1942, 25 September: the Commandant of Boston Navy Yard notifies Washington that L. Ron Hubbard is ill-suited to run a ship: “Lt. L.R. Hubbard is in command of YP 422 completing conversion and fitting out at Boston, in the opinion of the Commandant he is not temperamentally fitted for independent command. It is therefore urgently requested that he be detached and that order for relief be expedited in view of the expected early departure of the vessel. Believe Hubbard capable of useful service if ordered to other duty under immediate supervision of a more senior officer.”
1942, 1 October: Hubbard is summarily relieved of his command of the USS YP-422.
1943, 18 May: He is put in command of a corvette, USS PC-815. On the very first day of its maiden voyage, Hubbard detects one or two enemy submarines off the coast of Oregon, attacks them with depth charges and also fires many rounds of ammunition at what was probably a known magnetic abnormality. No sign of any submarine was ever found. A postwar search of IJN records confirmed that the Imperial Japanese had conducted no submarine operations off the coast of Oregon at that date and time. No less of an authority than Admiral Frank Jack Fletcher, the hero of Midway, concluded in a written investigation that Hubbard had waged war on a known undersea magnetic deposit.
1943, 28 June: Feeling like some impromptu target practice, the crew of the USS-PC 815 fires four 50-caliber artillery rounds at a floating object. Unfortunately, this object is right in front of the inhabited island of South Coronados, which belongs to Mexico, and at least two shells strike land…
1943, 7 July: “Consider this officer lacking in the essential qualities of judgment, leadership and cooperation. He acts without forethought as to probable results. He is believed to have been sincere in his efforts to make his ship efficient and ready. Not considered qualified for command or promotion at this time. Recommend duty on a large vessel where he can be properly supervised.”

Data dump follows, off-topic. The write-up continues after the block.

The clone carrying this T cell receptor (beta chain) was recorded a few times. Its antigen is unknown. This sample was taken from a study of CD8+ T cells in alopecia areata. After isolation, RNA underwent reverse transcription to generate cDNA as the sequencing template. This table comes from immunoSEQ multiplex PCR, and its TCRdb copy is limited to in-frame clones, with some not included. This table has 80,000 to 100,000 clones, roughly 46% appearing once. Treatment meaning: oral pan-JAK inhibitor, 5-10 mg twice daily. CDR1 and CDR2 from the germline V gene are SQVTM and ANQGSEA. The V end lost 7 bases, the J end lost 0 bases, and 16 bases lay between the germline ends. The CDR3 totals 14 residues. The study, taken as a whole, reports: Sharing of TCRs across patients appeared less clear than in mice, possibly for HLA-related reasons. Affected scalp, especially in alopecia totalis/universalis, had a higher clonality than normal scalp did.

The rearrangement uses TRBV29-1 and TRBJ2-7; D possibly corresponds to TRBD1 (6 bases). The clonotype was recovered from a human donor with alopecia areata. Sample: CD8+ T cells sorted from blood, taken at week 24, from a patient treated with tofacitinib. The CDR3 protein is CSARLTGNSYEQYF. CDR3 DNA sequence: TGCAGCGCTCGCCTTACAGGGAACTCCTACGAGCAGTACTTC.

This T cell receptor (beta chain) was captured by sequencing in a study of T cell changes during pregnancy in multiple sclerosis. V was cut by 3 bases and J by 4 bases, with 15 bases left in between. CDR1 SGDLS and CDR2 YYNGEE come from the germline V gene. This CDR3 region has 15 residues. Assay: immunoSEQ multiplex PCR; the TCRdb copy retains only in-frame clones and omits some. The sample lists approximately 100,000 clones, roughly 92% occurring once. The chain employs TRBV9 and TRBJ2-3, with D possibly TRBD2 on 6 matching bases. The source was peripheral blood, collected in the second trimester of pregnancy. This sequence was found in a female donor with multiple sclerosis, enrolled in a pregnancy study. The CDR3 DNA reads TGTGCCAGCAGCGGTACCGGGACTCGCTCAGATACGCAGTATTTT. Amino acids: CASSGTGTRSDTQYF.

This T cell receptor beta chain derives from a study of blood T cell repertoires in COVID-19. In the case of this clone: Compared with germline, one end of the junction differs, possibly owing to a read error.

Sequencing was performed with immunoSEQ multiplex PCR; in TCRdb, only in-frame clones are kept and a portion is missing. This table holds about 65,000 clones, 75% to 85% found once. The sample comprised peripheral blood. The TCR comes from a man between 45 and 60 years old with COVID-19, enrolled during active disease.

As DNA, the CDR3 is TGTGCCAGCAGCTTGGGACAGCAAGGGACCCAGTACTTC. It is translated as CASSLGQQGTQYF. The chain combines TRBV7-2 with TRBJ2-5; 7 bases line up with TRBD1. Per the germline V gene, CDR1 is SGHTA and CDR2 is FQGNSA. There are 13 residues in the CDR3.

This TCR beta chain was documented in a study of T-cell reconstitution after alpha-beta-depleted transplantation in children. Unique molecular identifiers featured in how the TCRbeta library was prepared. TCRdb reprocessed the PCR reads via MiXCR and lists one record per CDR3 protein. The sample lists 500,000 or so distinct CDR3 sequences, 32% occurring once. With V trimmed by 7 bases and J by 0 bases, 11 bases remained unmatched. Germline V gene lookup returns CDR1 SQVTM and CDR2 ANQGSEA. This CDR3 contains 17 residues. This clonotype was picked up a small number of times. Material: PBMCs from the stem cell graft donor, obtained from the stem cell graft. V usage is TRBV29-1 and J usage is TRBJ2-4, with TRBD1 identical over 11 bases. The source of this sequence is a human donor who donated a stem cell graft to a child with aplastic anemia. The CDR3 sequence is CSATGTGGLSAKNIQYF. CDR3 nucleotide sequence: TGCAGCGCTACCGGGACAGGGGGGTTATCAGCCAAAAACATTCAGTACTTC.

1943, 15 July: Lt LaFayette Ron Hubbard is relieved of his command for conducting an unauthorized gunnery practice and violating the territorial waters of the nation of Mexico.
1944, 27 September: Navigation Officer Lt. Hubbard is inspecting a load of cargo being brought aboard the SS Algol when he notices a molotov cocktail made out of a Coke bottle. Hubbard is detached from the ship a few hours later.
1945-46: Admitted to Oak Knoll Naval hospital not as a student of mankind but as a patient complaining of an ulcer, malaria, and back pains. He told his family and friends in letters that he had been injured when he threw an unexploded shell off his ship and it exploded. He was temporarily blinded but cured himself using Dianetic principles. This was totally untrue.
At about this time, Hubbard wrote in his Admissions: “My service record was not too glorious. I must be convinced that I suffer no reaction from any minor disciplinary action, that all such were minor. My service was honorable, my initiative and ability high. I have nothing to fear from friends about my service. I can forget such things as Admiral Braystead. Such people are unworthy of my notice.
“I was reprimanded in San Diego in mid-43 for firing on the Mexican coast and was removed from command of my ship. This on top of having sunk two Jap subs without credit, the way my crew lied for me at the Court of Inquiry, the insults of the High Command, all combined to put me in the hospital with ulcers. I returned to sea as navigator of a large ship and was subsequently selected for the Military Government School at Princeton whither I went in 1944-45 for three months.
From the same source: “You did a fine job in the Navy. No one there is now ‘out to get you.’ You are through with its Navy and will utterly forget any derogatory instances.”
At this low ebb Hubbard got more seriously involved in black magic. In August 1945, he had joined the Agape Lodge of the Ordo Templi Orientis (Crowley’s secret society) in Pasadena. When Aleister Crowley died on 1 December 1947, Hubbard saw this as a signal. The way was now clear for him to become the most powerful being in the world.